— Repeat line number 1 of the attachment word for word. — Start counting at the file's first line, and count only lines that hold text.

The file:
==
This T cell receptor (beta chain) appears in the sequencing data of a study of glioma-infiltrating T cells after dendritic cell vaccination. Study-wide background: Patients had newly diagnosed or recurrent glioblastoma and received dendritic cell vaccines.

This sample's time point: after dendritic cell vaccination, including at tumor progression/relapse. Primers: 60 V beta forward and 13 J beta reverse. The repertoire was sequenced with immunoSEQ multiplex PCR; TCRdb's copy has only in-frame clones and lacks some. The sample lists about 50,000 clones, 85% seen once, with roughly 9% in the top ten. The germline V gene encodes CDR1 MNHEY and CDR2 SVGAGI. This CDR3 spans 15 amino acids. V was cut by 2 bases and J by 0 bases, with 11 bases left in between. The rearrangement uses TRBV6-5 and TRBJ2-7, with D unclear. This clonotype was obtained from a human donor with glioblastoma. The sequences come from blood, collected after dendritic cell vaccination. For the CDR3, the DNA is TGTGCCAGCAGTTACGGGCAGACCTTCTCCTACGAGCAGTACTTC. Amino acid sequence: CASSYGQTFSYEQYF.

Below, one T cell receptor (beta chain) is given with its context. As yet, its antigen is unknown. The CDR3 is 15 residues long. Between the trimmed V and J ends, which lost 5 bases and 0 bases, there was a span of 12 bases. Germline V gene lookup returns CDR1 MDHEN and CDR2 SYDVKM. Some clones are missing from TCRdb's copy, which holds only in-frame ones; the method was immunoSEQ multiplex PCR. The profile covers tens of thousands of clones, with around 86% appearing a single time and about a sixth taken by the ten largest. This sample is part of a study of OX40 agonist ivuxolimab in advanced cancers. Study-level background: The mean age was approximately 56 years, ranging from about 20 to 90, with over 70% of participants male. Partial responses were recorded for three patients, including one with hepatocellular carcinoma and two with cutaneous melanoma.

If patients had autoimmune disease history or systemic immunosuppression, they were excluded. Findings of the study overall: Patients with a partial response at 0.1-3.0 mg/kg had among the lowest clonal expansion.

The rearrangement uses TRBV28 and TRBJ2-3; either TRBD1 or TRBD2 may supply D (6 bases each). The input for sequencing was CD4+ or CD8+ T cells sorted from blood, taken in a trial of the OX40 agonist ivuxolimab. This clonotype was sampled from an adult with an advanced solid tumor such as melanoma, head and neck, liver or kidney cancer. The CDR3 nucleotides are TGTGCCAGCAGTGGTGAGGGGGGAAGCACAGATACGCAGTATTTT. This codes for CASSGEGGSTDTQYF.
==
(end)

This T cell receptor (beta chain) appears in the sequencing data of a study of glioma-infiltrating T cells after dendritic cell vaccination. Study-wide background: Patients had newly diagnosed or recurrent glioblastoma and received dendritic cell vaccines.